I could’ve saved a lot of time if I had just gone with the basic Dungeons & Dragons, which I have also played. It was so basic that Dwarves, Elves, and Halflings were listed as classes instead of races. But that’s not the first version of D&D I ever played. As I said earlier, I got a late start and AD&D had taken over the stage by the time I got in on it.
I believe I got the box set of the basic Dungeons & Dragons from my mother as a Christmas present. She didn’t realize it was an older version of the game. I sat down with a couple of friends and actually played it a couple of times, but there wasn’t a lot of source material for it.
I said that I had some character sheets from other players from games that I DMed. If you’re curious, I’ve included four examples below.
Lastly, here’s a cover to a couple more AD&D related things I owned. One being the official DUNGEON MASTERS ADVENTURE LOG which I barely used because I suck at record keeping. Still, it had some handy charts and illustrations in it. The other being the highly coveted official DUNGEON MASTERS SCREEN.
There, I’ve now spent way more time on this than it probably deserved. There’s probably a grand total of 5 people who would even have an interest in this, but I always say that if you’re going to get all nostalgic and shit then you may as well over do the fuck out of it. All images are clickable to go to their attachment pages where you can then expand them even bigger for a close look at my terrible hand writing.
Ubisoft is launching a new ecosystem, whatever they mean by that, and to celebrate you can go out to their webpage and have them generate a summary of the time you’ve spent playing Ubisoft games since they started keeping detailed stats around 2015 or so. I’m guessing on that last bit as that’s when they start my review even though I know I’ve played Ubisoft games for several years prior to that.
This was interesting. If nothing else, it shows that I don’t tend to play Ubisoft games a whole lot. I mean, I have some impressive hours in here, but not when you consider this stretches back over five years. I’ve spent way more than 313 hours on just a single Call of Duty in a single year before.
For example: Advance Warfare – 432.2 hours, the original Black Ops – 469.3 hours, Black Ops II – 603.1 hours, Black Ops III – 838.2 hours, Ghosts – 762.4 hours, Infinite Warfare – 790.7 hours, Modern Warfare II – 704.5 hours, and one of the grand-daddies of time sinks, Modern Warfare 3 – 1,017.2 hours. Those are just the ones from Steam that I can easily look up. I’m sure I’ve put in similar amounts of time since they moved to BattleNet. Glancing at my combat record in Back Ops Cold War I’m already at 1 day, 5 hours, and 17 minutes for a game that’s been out a week.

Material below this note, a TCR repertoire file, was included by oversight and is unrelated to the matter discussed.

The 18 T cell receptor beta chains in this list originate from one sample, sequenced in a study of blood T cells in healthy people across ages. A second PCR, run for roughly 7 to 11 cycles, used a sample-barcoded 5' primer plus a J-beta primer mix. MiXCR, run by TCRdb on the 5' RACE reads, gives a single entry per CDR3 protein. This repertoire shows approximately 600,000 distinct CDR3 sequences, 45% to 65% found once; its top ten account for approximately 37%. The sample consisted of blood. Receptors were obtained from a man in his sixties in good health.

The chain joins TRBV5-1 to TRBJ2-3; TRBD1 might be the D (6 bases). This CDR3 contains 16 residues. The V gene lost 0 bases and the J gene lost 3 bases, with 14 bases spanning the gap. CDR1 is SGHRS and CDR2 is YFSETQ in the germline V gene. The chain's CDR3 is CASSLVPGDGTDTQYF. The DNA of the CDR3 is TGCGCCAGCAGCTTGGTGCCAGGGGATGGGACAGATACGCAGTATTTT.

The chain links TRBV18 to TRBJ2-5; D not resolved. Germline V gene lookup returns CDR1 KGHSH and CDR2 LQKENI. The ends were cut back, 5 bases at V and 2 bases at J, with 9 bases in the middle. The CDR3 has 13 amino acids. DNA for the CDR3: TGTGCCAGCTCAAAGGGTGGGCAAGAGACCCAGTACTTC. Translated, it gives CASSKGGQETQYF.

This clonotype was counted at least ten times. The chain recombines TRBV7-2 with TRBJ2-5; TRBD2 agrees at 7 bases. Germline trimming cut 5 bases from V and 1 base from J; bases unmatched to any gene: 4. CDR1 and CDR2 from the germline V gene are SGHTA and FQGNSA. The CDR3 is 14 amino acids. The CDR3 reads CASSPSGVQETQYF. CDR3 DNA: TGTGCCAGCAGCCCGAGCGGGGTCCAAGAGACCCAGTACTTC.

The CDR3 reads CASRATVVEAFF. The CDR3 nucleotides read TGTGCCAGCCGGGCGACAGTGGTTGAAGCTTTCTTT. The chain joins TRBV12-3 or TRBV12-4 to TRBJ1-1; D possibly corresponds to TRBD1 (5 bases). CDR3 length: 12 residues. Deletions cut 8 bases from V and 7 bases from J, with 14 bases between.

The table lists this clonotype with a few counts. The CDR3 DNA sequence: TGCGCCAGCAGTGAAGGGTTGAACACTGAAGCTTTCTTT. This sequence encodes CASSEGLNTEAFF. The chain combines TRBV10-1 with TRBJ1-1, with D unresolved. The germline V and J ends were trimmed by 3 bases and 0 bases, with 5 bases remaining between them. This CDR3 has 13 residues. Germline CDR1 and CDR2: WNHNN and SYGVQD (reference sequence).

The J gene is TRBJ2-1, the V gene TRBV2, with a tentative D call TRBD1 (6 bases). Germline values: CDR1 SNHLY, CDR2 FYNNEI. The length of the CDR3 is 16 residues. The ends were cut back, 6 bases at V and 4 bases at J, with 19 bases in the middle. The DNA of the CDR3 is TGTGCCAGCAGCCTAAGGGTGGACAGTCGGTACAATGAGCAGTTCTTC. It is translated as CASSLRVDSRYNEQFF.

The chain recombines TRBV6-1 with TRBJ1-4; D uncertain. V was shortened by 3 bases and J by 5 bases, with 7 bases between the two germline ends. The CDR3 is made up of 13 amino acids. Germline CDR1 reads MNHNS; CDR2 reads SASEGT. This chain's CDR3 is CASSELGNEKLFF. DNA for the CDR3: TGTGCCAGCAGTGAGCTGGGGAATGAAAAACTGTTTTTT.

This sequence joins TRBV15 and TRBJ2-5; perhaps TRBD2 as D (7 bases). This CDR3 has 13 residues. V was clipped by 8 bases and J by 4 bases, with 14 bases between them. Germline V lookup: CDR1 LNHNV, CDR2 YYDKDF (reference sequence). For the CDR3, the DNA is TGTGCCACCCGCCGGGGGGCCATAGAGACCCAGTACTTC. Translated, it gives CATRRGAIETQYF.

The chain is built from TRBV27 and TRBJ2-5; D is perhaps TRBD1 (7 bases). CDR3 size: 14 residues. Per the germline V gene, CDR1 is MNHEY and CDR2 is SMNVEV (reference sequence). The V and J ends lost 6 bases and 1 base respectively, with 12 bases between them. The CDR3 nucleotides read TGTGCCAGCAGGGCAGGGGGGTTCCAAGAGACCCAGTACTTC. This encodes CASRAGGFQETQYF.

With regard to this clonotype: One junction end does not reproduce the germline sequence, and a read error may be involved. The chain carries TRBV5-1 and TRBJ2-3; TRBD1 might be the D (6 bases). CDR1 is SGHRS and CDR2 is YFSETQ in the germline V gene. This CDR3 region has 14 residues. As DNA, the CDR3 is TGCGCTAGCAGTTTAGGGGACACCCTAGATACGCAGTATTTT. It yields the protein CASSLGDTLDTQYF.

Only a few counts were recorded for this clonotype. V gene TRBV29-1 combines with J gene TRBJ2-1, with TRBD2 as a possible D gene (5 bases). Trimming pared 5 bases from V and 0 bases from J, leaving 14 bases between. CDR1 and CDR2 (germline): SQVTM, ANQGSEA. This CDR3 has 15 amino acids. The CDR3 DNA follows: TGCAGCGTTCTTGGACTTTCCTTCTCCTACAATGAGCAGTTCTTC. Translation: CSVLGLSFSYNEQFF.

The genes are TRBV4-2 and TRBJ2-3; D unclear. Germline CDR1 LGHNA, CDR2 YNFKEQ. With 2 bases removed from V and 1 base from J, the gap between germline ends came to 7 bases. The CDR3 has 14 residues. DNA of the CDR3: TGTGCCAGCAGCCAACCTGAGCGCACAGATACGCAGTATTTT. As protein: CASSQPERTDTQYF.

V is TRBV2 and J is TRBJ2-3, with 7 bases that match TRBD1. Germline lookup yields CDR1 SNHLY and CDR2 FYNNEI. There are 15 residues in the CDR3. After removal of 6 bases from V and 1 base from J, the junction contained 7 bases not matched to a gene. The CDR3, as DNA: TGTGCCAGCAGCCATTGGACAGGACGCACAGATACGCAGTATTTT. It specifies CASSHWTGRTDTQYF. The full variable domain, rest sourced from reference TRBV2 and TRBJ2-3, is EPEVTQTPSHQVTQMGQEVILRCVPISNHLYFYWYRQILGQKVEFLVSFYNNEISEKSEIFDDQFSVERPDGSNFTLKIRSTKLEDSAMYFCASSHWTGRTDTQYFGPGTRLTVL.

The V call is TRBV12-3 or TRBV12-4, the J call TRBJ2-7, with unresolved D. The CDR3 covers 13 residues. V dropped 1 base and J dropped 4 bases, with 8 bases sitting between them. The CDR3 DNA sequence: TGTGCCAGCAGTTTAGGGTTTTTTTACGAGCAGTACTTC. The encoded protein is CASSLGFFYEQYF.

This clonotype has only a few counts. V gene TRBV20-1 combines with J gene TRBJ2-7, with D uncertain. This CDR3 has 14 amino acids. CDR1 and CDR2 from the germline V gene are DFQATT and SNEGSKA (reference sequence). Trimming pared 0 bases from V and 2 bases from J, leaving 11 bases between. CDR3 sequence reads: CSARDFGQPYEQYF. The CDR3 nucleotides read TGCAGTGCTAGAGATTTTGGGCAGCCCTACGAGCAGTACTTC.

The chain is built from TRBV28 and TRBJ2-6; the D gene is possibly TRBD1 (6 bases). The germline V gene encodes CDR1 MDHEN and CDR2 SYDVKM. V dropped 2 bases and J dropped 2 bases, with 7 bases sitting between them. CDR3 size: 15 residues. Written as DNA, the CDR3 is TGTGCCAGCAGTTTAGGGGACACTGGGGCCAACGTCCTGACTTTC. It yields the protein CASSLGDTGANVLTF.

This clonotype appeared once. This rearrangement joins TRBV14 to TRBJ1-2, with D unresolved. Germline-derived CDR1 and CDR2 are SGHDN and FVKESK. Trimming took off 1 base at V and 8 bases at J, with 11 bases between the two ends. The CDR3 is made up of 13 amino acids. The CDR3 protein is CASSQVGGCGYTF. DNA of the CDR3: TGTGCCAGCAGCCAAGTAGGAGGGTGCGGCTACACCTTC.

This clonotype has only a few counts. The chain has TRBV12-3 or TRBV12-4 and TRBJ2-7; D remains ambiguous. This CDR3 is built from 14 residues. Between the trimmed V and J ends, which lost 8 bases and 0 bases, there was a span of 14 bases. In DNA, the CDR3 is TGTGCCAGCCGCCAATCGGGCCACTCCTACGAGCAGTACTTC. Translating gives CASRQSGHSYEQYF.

So, yea, 313 hours over 5 years on multiple Ubisoft games isn’t as impressive as it sounds. You can also tell I don’t tend to do PVP in games like The Division what with my 0 rogue agents killed. I’m just not good at third-person shooter PVP. I was very surprised that none of the Far Cry games showed up in my review. I thought for sure I had played the last couple more than I had played The Division 1, but apparently not.
As for what the new Ubisoft ecosystem is, I think it’s just a new games launcher. I just realized I hadn’t reinstalled it since the last time I had to restage my system (again, shows you how much I play Ubisoft games) so I just did and… it looks more or less the same. Not sure what’s different about it. Still, it made for a mildly amusing video for the morning and a bit of reflection on how much time I waste playing Call of Duty.
Came across this meme on Facebook today and it made me a little ranty. It’s one of the big reasons I ended up cutting the cord years ago and switching to streaming only. It’s largely accurate except for Bravo.
I was a teenager in the 1980s when Cable TV started showing up everywhere. I can recall clearly hearing the news that it was coming to my hometown of Pontiac, MI and how excited everyone was for it. I can also remember the launch of several of these channels.
MTV was a channel I spent a lot of time on and is the major reason I can recognize musical groups from that era when I see pictures of them. Hours were spent watching videos and when we moved out to Orion Township in 1984, which didn’t have cable TV yet, my mother felt so bad that she bought a couple of MTV compilation VHS tapes to make up for it. I think I still have them around here someplace.